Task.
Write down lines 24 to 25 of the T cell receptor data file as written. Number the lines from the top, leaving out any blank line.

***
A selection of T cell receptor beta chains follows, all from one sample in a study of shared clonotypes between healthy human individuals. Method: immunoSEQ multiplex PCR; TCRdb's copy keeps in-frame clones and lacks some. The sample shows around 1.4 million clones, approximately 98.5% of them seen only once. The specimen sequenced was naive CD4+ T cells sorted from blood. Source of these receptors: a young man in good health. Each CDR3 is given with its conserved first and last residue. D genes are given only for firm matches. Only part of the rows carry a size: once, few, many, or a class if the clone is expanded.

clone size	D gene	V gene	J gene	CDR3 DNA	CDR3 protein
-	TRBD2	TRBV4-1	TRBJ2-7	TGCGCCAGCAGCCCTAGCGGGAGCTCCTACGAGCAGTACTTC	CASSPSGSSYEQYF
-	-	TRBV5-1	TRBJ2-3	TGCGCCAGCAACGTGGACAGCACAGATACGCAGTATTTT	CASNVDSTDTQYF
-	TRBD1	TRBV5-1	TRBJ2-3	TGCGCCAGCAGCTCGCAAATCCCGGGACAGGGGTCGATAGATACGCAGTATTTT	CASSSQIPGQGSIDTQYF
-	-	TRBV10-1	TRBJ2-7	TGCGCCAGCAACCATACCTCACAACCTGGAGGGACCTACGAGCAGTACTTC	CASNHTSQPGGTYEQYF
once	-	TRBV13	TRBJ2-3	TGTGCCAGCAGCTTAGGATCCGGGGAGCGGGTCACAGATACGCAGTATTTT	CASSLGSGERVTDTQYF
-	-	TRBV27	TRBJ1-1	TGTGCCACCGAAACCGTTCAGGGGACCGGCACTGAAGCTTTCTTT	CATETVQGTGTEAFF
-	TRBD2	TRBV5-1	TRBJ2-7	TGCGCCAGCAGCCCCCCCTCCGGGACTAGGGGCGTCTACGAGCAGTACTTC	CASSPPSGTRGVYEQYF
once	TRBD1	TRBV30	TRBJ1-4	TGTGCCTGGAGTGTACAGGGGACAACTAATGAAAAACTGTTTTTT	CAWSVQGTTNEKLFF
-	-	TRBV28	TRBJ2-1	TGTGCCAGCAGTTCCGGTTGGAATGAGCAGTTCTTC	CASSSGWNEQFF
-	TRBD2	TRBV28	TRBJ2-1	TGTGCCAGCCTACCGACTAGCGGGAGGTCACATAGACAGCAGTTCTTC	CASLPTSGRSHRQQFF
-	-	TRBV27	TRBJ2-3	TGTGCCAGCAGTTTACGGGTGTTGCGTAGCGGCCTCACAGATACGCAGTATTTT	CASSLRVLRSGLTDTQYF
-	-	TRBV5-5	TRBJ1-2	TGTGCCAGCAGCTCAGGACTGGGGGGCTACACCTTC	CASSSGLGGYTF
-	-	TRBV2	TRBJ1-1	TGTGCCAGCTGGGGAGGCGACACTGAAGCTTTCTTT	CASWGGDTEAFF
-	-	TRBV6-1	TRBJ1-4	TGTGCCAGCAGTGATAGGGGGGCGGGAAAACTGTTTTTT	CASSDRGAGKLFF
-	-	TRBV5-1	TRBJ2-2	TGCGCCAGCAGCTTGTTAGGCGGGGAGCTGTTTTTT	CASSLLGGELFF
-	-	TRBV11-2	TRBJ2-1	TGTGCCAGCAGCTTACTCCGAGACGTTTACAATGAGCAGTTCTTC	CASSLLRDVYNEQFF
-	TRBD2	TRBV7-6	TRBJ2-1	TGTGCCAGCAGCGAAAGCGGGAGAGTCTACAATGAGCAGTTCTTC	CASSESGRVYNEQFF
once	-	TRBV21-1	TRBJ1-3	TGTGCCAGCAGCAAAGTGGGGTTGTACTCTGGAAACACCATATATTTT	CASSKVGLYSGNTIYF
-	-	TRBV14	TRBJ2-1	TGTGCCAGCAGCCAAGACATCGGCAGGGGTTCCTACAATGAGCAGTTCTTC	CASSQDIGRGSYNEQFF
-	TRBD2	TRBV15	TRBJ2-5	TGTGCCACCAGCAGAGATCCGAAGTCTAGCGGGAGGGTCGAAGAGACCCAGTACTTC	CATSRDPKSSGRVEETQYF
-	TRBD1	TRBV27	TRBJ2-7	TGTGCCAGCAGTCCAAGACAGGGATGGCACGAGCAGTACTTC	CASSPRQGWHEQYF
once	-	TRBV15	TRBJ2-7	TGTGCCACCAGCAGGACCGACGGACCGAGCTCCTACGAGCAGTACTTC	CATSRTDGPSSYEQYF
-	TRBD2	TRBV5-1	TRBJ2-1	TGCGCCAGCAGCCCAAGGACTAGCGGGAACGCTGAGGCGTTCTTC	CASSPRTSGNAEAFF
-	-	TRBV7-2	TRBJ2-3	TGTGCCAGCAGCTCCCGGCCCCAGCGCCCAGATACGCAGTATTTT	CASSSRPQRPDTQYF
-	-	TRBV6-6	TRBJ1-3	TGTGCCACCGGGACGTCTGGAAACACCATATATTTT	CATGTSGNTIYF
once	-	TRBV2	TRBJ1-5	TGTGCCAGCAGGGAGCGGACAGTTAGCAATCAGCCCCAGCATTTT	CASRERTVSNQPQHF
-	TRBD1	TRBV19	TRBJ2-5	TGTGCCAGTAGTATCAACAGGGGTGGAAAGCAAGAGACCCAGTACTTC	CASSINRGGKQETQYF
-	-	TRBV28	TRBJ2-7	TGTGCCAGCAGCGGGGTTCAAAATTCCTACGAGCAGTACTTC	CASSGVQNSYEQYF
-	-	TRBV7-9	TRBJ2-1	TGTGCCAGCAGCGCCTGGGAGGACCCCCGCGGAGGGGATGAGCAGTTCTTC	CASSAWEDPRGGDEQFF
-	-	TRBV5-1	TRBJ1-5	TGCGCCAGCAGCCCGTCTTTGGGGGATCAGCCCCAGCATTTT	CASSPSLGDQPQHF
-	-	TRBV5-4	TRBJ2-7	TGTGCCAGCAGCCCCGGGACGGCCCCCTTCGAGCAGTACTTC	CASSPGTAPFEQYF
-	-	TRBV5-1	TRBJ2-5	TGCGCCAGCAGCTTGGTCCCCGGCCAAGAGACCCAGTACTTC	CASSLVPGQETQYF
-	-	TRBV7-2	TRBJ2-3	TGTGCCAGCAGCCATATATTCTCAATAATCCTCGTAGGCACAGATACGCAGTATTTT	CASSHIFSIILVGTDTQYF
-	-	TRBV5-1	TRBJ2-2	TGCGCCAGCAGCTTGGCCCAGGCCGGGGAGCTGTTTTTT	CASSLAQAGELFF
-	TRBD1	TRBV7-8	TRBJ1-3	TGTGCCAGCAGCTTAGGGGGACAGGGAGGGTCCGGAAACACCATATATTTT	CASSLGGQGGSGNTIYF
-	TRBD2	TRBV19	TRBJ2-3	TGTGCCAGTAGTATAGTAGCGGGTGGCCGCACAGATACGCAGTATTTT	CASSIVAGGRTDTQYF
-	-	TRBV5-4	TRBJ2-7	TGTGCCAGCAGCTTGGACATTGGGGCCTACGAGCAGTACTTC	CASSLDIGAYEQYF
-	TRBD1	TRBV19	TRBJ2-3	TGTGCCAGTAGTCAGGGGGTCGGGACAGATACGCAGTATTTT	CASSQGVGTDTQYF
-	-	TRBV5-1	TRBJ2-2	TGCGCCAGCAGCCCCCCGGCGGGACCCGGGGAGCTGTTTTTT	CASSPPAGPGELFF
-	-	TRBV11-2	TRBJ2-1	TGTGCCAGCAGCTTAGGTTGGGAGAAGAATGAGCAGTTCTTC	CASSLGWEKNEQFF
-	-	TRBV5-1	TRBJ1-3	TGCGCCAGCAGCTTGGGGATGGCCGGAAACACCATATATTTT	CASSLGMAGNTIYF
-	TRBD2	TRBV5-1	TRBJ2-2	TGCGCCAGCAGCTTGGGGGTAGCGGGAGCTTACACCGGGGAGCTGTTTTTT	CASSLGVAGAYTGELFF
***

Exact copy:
once	-	TRBV15	TRBJ2-7	TGTGCCACCAGCAGGACCGACGGACCGAGCTCCTACGAGCAGTACTTC	CATSRTDGPSSYEQYF
-	TRBD2	TRBV5-1	TRBJ2-1	TGCGCCAGCAGCCCAAGGACTAGCGGGAACGCTGAGGCGTTCTTC	CASSPRTSGNAEAFF